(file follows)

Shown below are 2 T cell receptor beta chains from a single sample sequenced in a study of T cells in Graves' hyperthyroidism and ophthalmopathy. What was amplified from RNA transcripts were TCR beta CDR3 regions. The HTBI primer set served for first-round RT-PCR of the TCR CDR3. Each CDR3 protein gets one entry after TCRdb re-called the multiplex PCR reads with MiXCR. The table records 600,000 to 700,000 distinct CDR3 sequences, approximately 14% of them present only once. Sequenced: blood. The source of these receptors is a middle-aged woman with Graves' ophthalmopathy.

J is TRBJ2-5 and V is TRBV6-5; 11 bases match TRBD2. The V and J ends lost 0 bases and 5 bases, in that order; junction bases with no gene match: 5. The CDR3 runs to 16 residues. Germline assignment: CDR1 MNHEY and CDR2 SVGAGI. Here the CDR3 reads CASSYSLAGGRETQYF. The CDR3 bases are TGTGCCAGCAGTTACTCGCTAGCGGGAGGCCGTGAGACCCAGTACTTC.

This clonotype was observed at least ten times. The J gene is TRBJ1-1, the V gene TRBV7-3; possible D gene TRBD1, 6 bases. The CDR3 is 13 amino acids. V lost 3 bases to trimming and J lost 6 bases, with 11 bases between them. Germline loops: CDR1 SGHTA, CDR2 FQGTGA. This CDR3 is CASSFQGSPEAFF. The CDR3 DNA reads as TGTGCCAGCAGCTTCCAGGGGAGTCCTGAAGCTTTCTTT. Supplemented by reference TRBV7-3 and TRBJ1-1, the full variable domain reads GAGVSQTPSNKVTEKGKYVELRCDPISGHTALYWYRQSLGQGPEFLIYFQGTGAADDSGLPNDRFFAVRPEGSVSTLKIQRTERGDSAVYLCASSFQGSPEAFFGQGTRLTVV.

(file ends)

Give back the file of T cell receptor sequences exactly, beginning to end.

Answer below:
Shown below are 2 T cell receptor beta chains from a single sample sequenced in a study of T cells in Graves' hyperthyroidism and ophthalmopathy. What was amplified from RNA transcripts were TCR beta CDR3 regions. The HTBI primer set served for first-round RT-PCR of the TCR CDR3. Each CDR3 protein gets one entry after TCRdb re-called the multiplex PCR reads with MiXCR. The table records 600,000 to 700,000 distinct CDR3 sequences, approximately 14% of them present only once. Sequenced: blood. The source of these receptors is a middle-aged woman with Graves' ophthalmopathy.

J is TRBJ2-5 and V is TRBV6-5; 11 bases match TRBD2. The V and J ends lost 0 bases and 5 bases, in that order; junction bases with no gene match: 5. The CDR3 runs to 16 residues. Germline assignment: CDR1 MNHEY and CDR2 SVGAGI. Here the CDR3 reads CASSYSLAGGRETQYF. The CDR3 bases are TGTGCCAGCAGTTACTCGCTAGCGGGAGGCCGTGAGACCCAGTACTTC.

This clonotype was observed at least ten times. The J gene is TRBJ1-1, the V gene TRBV7-3; possible D gene TRBD1, 6 bases. The CDR3 is 13 amino acids. V lost 3 bases to trimming and J lost 6 bases, with 11 bases between them. Germline loops: CDR1 SGHTA, CDR2 FQGTGA. This CDR3 is CASSFQGSPEAFF. The CDR3 DNA reads as TGTGCCAGCAGCTTCCAGGGGAGTCCTGAAGCTTTCTTT. Supplemented by reference TRBV7-3 and TRBJ1-1, the full variable domain reads GAGVSQTPSNKVTEKGKYVELRCDPISGHTALYWYRQSLGQGPEFLIYFQGTGAADDSGLPNDRFFAVRPEGSVSTLKIQRTERGDSAVYLCASSFQGSPEAFFGQGTRLTVV.